school children in class sitting at desks

How Do Children Learn When They Don't Go to School?

Authored by Naomi Fisher
Posted: Monday, November 14, 2022 - 00:00
Published with the permission of Naomi Fisher.


How Do Children Learn When They Don't Go to School? Won't they end up behind?

Most people have no idea what child development and education looks like outside school when young people have autonomy. I've been told that children will endlessly move from whim to whim, or that they'll never learn to set goals or work hard. Here's what actually happens.

Young self-directed children play. They play in a wide range of ways, and they often play in unconventional ways. Their play becomes more sophisticated as they get older, but it's still play.

At this stage, most of their learning would be termed 'discovery'. They interrogate the world and their parents. They create theories and test them out. They are in a state of constant enquiry. They follow their interests. Professor Alison Gopnik's research describes this stage well - she calls it ‘child as scientist’. Anyone who has spent much time with a young child will know exactly what she means.

Some of them develop very intense interests, and those are all they want to learn about for months or years. Some of these interests are deemed worthwhile by adults (e.g. Henry VIII, coding) others often are not (Pokemon, Roblox).

They learn through following their interests. They often don't set goals or practice things unless made to do so by an adult. They don't really make the connection between effort and improvement yet, and improvement isn't really their aim. They live in the moment.

This goes on for much longer than many parents had expected and certainly for longer than is allowed for at school. Children are often still mostly play-based learners at the age of nine or ten. Some of them will have learnt to read, but often self-directed children won't be reading until later than schooled children.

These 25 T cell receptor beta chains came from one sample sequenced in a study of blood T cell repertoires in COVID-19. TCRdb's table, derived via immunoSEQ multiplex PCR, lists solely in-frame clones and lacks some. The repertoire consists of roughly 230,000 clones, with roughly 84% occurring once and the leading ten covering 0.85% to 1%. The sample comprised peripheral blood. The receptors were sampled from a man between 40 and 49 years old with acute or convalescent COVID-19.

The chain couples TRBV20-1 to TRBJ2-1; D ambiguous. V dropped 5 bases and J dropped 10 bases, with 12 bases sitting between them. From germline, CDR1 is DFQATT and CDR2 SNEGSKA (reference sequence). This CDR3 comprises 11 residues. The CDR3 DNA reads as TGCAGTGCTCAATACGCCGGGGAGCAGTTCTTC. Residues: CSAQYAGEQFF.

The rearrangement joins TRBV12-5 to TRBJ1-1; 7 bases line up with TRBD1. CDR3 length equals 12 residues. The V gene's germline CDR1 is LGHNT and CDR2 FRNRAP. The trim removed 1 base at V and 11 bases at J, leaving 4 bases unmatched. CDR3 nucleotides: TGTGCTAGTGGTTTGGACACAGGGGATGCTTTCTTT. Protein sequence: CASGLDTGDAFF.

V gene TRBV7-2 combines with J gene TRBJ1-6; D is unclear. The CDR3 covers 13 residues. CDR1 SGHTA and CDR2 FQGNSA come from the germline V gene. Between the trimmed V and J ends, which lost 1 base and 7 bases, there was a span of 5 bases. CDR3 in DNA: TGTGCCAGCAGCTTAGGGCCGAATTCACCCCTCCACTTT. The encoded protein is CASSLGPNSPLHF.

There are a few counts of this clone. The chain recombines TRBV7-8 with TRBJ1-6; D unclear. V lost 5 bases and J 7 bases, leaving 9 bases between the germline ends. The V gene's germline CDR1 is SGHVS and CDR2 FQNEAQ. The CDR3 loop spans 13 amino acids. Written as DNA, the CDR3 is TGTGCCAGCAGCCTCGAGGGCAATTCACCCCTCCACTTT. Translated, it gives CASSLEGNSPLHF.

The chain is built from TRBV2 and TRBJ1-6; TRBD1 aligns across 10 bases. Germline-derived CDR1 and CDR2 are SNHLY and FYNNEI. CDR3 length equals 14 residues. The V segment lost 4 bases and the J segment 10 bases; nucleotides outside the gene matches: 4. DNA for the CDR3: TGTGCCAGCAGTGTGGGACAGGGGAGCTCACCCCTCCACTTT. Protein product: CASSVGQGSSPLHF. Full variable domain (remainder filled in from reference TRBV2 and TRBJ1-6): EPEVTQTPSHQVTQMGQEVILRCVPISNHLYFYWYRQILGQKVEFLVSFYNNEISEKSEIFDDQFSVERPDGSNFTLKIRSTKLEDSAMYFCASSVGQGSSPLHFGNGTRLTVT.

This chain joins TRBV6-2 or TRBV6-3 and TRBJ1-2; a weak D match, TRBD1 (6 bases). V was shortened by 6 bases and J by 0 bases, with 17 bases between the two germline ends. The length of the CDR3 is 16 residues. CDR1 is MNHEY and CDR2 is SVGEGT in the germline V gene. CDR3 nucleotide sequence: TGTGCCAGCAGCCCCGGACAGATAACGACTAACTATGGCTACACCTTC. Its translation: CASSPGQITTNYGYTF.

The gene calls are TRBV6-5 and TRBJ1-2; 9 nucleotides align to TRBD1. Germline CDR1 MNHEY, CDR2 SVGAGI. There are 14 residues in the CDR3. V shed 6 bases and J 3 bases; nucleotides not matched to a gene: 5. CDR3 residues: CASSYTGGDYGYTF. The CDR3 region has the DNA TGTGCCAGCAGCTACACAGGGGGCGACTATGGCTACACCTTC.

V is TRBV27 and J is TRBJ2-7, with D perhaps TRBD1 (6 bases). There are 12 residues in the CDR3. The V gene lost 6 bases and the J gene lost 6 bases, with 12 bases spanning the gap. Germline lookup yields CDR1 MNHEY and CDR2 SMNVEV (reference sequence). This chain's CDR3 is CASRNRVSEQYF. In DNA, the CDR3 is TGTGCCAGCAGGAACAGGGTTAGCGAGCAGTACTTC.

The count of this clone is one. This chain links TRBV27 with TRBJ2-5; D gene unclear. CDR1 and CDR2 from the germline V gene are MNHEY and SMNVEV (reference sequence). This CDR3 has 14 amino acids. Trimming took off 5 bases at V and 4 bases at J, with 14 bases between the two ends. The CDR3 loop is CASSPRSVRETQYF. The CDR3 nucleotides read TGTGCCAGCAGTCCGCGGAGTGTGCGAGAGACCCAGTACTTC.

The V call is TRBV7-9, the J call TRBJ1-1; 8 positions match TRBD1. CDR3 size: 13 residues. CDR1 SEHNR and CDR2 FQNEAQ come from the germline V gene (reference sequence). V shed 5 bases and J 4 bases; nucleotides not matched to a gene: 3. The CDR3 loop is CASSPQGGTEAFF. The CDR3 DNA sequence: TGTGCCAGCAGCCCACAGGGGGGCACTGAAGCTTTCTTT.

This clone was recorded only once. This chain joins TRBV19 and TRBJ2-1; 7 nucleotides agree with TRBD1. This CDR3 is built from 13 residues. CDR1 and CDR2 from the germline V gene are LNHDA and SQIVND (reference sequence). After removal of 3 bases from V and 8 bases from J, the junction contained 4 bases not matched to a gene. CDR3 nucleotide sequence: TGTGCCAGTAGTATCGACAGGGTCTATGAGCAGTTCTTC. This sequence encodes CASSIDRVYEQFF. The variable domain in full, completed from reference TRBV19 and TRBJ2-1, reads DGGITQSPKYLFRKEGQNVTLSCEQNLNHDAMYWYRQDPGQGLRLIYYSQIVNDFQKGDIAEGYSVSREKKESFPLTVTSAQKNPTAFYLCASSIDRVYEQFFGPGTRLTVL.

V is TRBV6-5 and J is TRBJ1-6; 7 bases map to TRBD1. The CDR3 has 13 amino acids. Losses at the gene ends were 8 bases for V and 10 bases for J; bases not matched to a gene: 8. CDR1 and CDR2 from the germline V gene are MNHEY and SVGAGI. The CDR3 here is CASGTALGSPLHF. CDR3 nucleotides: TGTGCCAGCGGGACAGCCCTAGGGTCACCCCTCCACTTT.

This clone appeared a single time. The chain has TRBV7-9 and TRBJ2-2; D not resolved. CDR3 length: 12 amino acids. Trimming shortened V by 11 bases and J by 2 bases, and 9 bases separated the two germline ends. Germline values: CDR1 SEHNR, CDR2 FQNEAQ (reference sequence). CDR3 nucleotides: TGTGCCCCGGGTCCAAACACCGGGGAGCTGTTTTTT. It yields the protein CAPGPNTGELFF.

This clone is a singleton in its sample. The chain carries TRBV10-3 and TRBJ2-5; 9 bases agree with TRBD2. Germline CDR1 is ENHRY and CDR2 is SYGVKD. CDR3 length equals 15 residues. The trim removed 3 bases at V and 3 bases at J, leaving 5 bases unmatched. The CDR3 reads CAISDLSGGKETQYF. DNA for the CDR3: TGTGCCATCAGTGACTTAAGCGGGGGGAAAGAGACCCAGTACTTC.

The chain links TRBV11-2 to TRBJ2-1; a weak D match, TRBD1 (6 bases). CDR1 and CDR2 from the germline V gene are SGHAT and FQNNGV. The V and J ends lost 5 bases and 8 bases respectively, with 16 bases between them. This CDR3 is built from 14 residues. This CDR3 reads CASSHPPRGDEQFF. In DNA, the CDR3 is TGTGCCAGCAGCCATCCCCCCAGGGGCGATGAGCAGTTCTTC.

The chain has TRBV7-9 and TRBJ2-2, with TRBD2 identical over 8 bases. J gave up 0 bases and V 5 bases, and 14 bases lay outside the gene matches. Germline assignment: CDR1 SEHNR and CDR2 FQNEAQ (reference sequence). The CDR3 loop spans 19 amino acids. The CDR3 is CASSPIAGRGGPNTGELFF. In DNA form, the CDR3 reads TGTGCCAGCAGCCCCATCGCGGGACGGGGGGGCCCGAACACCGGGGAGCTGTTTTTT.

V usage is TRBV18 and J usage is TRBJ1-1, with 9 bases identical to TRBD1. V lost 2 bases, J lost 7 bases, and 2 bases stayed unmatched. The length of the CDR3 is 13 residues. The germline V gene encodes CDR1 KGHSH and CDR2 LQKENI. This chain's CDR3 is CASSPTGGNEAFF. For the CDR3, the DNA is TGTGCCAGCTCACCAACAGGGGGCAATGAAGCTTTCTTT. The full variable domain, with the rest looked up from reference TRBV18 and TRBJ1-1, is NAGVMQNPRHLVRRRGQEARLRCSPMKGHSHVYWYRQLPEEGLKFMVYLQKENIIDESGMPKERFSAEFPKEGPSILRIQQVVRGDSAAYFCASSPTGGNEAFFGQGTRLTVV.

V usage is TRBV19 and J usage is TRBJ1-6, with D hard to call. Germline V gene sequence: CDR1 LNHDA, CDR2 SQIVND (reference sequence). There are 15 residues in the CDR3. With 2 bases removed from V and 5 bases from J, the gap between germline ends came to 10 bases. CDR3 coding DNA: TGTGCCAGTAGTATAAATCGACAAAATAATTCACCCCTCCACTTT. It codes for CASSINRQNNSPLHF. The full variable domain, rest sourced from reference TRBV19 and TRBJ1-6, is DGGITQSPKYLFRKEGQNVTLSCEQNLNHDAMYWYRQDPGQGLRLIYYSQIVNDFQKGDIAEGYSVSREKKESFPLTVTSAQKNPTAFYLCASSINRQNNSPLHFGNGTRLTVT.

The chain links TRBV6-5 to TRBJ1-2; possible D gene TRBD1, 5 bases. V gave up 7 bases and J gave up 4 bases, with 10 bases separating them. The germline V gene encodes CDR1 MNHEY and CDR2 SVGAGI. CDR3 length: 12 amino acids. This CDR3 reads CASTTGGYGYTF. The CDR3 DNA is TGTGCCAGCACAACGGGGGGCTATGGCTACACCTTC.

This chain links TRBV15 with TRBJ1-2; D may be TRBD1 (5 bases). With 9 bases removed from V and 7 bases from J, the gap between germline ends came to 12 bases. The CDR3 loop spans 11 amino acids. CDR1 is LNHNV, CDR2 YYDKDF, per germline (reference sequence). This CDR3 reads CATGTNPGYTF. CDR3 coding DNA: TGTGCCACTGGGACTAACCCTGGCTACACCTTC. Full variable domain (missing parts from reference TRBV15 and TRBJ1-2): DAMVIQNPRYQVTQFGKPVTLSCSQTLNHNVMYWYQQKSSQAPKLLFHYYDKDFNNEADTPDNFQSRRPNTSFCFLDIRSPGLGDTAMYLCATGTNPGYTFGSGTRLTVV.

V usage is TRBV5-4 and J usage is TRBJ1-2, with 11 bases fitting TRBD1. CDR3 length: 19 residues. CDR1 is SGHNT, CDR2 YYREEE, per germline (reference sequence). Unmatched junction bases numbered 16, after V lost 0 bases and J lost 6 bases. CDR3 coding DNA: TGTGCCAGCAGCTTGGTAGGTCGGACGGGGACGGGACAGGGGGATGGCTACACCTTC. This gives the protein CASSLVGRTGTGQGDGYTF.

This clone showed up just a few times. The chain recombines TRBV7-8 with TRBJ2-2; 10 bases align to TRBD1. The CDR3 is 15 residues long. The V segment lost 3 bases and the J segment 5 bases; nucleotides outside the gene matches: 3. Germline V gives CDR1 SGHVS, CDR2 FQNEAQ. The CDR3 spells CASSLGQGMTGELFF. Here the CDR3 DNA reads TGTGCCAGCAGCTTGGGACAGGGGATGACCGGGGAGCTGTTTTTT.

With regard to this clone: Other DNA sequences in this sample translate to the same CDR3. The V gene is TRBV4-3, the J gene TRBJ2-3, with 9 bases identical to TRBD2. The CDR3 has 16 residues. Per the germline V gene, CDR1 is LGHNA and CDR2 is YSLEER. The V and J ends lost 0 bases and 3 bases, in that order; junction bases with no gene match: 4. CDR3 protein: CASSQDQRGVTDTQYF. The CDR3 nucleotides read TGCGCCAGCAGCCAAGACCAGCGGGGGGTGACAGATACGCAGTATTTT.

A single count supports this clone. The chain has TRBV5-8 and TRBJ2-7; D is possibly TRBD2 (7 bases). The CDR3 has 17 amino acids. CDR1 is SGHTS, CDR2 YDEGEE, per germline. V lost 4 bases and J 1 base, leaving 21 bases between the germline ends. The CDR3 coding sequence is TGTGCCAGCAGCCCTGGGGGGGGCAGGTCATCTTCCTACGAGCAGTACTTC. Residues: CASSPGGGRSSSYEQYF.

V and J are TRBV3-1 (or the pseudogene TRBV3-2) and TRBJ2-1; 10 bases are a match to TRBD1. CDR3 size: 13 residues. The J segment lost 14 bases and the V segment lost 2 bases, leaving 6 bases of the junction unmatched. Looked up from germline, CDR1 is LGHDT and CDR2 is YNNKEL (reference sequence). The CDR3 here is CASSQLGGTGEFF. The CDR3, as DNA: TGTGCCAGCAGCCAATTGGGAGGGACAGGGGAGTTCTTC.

Late reading is not a significant problem to their educational progress when they are out of school, because they can access learning in other ways. It does not hold them back. They learn through conversations, audio books, documentaries and experience. Dr Harriet Pattison's research demonstrated this well.

As they go through puberty, their brains start to change too. The part of their brains which is responsible for self-control starts to mature, and they (gradually) become more capable of setting goals, working towards something and focusing on improvement and mastery.

This change happens over a long time and is dependant on both the neurological maturation which adolescence brings, and experience. Parents tell me that their self-directed teenagers start to think about the future in a way which seemed impossible only a year before.

Self-directed teenagers then often go through a phase when they seem hungry for knowledge and skills. They learn all of primary maths in a couple of months, or acquire coding languages. They memorise the countries of the world or the Russian alphabet. They write novels. Some of them learn several languages, or become accomplished artists or musicians.

This is the stage when they start to think about what they would like to do, and they start to plan the path ahead. This doesn't necessarily happen in the same time scale as schooled teenagers. They may decide to take exams (lots do), or they decide to take a different route.

The self-directed teenagers I know share a belief in themselves as the driver of their learning, which is what makes the difference. If they think they need to catch up on maths, they'll find a way to do it. If they want to improve their handwriting, they’ll get a book and practice. They don't wait to be taught or for it to come up in the curriculum. This makes life for their parents full of surprises. ‘Oh, you just decided to learn maths, and now you’re doing trigonometry? How did you do that?’. The information is often out there if you’re willing to search.

And that is what the heart of a self-directed education is. All those years of discovery and play was when they were learning to be active agents in their learning. They were learning how to make choices and to manage consequences. They were learning that they were the one who could make a difference.

A self-directed education isn't easy for either parents or young people. Managing your own learning is hard - and supporting can be hard too. It's hard not to be scared when your 9-year-old still wants to play all day. It's hard not to worry that they are 'behind'. It’s so difficult not to compare them with schooled children of the same age.

But ultimately, self-directed education isn't a way to do the same thing as school, without lessons. It's a different way to learn, another form of education, and it has its own rhythm and journey. Enjoy the ride.


Dr Naomi Fisher is a clinical psychologist and author of Changing Our Minds: How Children Can Take Control of their Learning. She writes about self-directed education, trauma, autism and imagines a better way to learn.


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